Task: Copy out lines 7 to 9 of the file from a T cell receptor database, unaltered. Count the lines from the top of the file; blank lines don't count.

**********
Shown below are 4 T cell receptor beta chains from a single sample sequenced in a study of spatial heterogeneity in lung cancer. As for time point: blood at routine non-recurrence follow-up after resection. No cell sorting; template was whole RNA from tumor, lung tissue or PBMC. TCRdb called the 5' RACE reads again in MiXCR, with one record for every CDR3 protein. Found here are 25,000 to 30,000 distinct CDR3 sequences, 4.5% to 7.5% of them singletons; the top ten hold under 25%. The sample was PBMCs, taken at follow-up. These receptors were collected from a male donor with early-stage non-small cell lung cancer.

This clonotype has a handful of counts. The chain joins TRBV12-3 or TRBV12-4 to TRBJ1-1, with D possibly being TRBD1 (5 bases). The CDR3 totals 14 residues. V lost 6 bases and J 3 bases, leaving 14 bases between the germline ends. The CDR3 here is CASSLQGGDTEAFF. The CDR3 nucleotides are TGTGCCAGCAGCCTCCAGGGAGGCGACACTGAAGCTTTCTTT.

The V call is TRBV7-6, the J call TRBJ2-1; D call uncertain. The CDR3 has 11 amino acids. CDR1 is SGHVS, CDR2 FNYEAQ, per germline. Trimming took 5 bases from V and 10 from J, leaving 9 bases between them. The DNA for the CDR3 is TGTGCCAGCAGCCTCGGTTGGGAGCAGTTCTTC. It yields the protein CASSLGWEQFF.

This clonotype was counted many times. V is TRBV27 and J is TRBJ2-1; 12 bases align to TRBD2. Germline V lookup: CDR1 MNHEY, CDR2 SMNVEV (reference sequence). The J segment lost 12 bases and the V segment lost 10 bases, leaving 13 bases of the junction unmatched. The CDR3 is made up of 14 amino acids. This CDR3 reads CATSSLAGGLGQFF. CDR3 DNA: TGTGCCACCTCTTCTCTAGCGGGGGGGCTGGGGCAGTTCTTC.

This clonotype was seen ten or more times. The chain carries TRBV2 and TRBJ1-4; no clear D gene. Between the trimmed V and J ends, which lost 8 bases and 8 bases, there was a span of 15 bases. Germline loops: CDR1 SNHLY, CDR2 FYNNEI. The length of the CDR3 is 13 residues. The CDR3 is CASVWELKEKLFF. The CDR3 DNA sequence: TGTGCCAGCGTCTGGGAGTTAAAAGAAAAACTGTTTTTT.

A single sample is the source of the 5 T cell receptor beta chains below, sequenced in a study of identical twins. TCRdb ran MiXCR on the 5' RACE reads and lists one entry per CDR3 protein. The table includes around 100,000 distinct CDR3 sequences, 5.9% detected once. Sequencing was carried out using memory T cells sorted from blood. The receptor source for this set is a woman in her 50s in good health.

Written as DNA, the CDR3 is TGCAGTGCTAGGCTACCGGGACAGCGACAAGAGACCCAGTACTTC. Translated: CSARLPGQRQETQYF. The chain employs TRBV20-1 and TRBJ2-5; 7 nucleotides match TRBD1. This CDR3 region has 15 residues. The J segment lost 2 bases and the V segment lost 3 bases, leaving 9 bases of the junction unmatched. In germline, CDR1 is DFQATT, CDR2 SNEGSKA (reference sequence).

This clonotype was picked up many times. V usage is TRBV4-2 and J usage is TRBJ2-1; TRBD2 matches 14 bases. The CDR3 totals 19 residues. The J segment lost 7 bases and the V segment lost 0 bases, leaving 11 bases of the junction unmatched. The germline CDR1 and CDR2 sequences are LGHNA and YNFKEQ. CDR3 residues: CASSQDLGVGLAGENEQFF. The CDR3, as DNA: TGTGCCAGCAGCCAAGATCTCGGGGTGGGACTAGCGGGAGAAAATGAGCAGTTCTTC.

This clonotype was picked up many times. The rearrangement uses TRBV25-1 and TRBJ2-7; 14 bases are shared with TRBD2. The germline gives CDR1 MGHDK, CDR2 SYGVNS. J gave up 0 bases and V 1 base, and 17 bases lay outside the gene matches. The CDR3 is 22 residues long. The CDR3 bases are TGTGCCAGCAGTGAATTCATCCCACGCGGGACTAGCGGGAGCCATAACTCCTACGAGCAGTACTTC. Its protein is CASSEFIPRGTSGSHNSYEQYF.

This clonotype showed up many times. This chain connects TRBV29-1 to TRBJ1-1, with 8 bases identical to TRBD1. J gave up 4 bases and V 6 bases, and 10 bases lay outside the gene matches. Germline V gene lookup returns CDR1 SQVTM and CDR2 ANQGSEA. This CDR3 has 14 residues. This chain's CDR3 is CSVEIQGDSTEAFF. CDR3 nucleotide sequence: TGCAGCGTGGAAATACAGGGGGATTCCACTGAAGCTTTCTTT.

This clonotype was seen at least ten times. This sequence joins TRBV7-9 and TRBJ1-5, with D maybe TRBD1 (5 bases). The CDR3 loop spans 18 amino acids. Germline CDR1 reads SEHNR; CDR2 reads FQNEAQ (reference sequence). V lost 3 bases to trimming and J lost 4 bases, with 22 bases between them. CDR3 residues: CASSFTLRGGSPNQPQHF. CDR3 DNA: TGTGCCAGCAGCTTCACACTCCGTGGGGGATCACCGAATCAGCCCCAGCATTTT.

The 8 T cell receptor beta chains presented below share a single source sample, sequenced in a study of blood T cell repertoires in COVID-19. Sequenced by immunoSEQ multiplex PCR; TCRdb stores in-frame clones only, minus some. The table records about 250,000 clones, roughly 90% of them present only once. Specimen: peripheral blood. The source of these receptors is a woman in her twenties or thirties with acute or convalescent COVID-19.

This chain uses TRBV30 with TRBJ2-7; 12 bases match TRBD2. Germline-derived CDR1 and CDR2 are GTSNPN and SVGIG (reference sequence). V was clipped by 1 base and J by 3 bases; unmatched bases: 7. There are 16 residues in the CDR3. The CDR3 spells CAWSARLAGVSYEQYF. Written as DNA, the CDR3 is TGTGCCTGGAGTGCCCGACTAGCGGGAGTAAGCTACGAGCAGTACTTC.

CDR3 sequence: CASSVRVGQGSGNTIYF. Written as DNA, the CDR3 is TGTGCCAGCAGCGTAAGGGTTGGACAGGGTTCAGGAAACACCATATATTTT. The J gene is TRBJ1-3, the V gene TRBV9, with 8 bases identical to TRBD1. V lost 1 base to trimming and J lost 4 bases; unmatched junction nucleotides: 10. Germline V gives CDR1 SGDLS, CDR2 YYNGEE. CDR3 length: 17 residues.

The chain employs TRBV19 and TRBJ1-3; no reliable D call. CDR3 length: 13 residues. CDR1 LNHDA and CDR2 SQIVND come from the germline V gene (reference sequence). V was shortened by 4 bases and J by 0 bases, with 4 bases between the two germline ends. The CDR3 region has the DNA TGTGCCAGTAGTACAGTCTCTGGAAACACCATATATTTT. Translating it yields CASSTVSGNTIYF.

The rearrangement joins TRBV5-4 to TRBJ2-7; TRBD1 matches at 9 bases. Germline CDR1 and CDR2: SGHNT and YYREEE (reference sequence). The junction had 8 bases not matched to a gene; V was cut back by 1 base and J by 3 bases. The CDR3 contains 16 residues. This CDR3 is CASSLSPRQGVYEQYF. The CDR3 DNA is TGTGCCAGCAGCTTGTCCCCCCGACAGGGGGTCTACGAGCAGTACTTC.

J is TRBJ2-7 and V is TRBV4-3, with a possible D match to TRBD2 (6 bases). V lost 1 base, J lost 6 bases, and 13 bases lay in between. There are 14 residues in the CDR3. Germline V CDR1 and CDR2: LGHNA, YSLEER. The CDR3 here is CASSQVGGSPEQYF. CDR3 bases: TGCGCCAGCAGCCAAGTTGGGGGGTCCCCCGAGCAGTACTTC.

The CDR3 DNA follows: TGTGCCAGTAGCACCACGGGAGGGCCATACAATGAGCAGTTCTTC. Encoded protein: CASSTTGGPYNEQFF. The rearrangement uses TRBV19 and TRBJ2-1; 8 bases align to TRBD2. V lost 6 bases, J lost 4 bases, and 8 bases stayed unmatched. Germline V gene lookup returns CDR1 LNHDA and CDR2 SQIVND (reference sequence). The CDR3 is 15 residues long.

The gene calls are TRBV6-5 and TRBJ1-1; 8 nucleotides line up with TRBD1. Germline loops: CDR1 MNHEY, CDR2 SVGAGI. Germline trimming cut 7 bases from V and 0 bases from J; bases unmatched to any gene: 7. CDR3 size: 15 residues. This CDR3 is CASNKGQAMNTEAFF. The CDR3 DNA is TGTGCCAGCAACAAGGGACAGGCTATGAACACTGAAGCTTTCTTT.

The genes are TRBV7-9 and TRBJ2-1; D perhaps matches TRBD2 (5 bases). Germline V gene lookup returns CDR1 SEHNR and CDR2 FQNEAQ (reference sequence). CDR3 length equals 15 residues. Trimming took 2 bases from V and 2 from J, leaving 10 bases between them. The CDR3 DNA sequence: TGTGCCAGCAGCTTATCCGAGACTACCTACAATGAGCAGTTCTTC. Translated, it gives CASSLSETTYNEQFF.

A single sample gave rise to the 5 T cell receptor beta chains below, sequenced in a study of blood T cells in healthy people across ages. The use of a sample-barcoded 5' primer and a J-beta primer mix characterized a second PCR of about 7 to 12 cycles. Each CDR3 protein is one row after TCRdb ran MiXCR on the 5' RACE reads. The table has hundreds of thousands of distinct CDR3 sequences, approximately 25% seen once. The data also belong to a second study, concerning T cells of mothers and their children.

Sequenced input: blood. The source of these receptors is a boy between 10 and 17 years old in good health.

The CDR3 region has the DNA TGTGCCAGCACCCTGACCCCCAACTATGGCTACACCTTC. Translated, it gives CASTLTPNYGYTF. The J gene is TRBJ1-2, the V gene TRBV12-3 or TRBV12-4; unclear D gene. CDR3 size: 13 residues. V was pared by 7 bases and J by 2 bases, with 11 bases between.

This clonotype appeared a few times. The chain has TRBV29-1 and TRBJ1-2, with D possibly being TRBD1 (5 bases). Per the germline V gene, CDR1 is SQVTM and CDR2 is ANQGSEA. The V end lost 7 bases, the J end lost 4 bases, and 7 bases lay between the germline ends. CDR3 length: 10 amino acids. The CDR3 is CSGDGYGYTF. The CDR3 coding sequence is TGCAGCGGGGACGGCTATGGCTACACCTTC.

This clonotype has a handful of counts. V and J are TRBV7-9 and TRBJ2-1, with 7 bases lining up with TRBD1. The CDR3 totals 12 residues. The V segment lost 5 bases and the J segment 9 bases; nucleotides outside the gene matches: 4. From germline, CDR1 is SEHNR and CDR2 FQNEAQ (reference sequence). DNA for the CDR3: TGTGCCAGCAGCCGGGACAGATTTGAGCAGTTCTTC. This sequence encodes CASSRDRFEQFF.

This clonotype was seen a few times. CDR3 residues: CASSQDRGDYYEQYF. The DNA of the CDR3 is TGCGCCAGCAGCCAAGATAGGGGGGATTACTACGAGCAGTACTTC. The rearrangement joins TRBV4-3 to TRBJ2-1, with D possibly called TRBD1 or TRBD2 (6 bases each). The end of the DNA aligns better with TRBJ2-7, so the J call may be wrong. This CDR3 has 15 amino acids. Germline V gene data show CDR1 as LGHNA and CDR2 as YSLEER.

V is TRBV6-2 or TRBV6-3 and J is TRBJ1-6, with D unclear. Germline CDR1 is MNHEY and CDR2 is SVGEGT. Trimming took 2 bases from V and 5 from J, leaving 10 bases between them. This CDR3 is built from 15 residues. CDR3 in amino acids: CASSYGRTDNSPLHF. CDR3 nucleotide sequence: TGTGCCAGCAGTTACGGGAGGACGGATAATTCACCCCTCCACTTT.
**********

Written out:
Written as DNA, the CDR3 is TGCAGTGCTAGGCTACCGGGACAGCGACAAGAGACCCAGTACTTC. Translated: CSARLPGQRQETQYF. The chain employs TRBV20-1 and TRBJ2-5; 7 nucleotides match TRBD1. This CDR3 region has 15 residues. The J segment lost 2 bases and the V segment lost 3 bases, leaving 9 bases of the junction unmatched. In germline, CDR1 is DFQATT, CDR2 SNEGSKA (reference sequence).

This clonotype was picked up many times. V usage is TRBV4-2 and J usage is TRBJ2-1; TRBD2 matches 14 bases. The CDR3 totals 19 residues. The J segment lost 7 bases and the V segment lost 0 bases, leaving 11 bases of the junction unmatched. The germline CDR1 and CDR2 sequences are LGHNA and YNFKEQ. CDR3 residues: CASSQDLGVGLAGENEQFF. The CDR3, as DNA: TGTGCCAGCAGCCAAGATCTCGGGGTGGGACTAGCGGGAGAAAATGAGCAGTTCTTC.

This clonotype was picked up many times. The rearrangement uses TRBV25-1 and TRBJ2-7; 14 bases are shared with TRBD2. The germline gives CDR1 MGHDK, CDR2 SYGVNS. J gave up 0 bases and V 1 base, and 17 bases lay outside the gene matches. The CDR3 is 22 residues long. The CDR3 bases are TGTGCCAGCAGTGAATTCATCCCACGCGGGACTAGCGGGAGCCATAACTCCTACGAGCAGTACTTC. Its protein is CASSEFIPRGTSGSHNSYEQYF.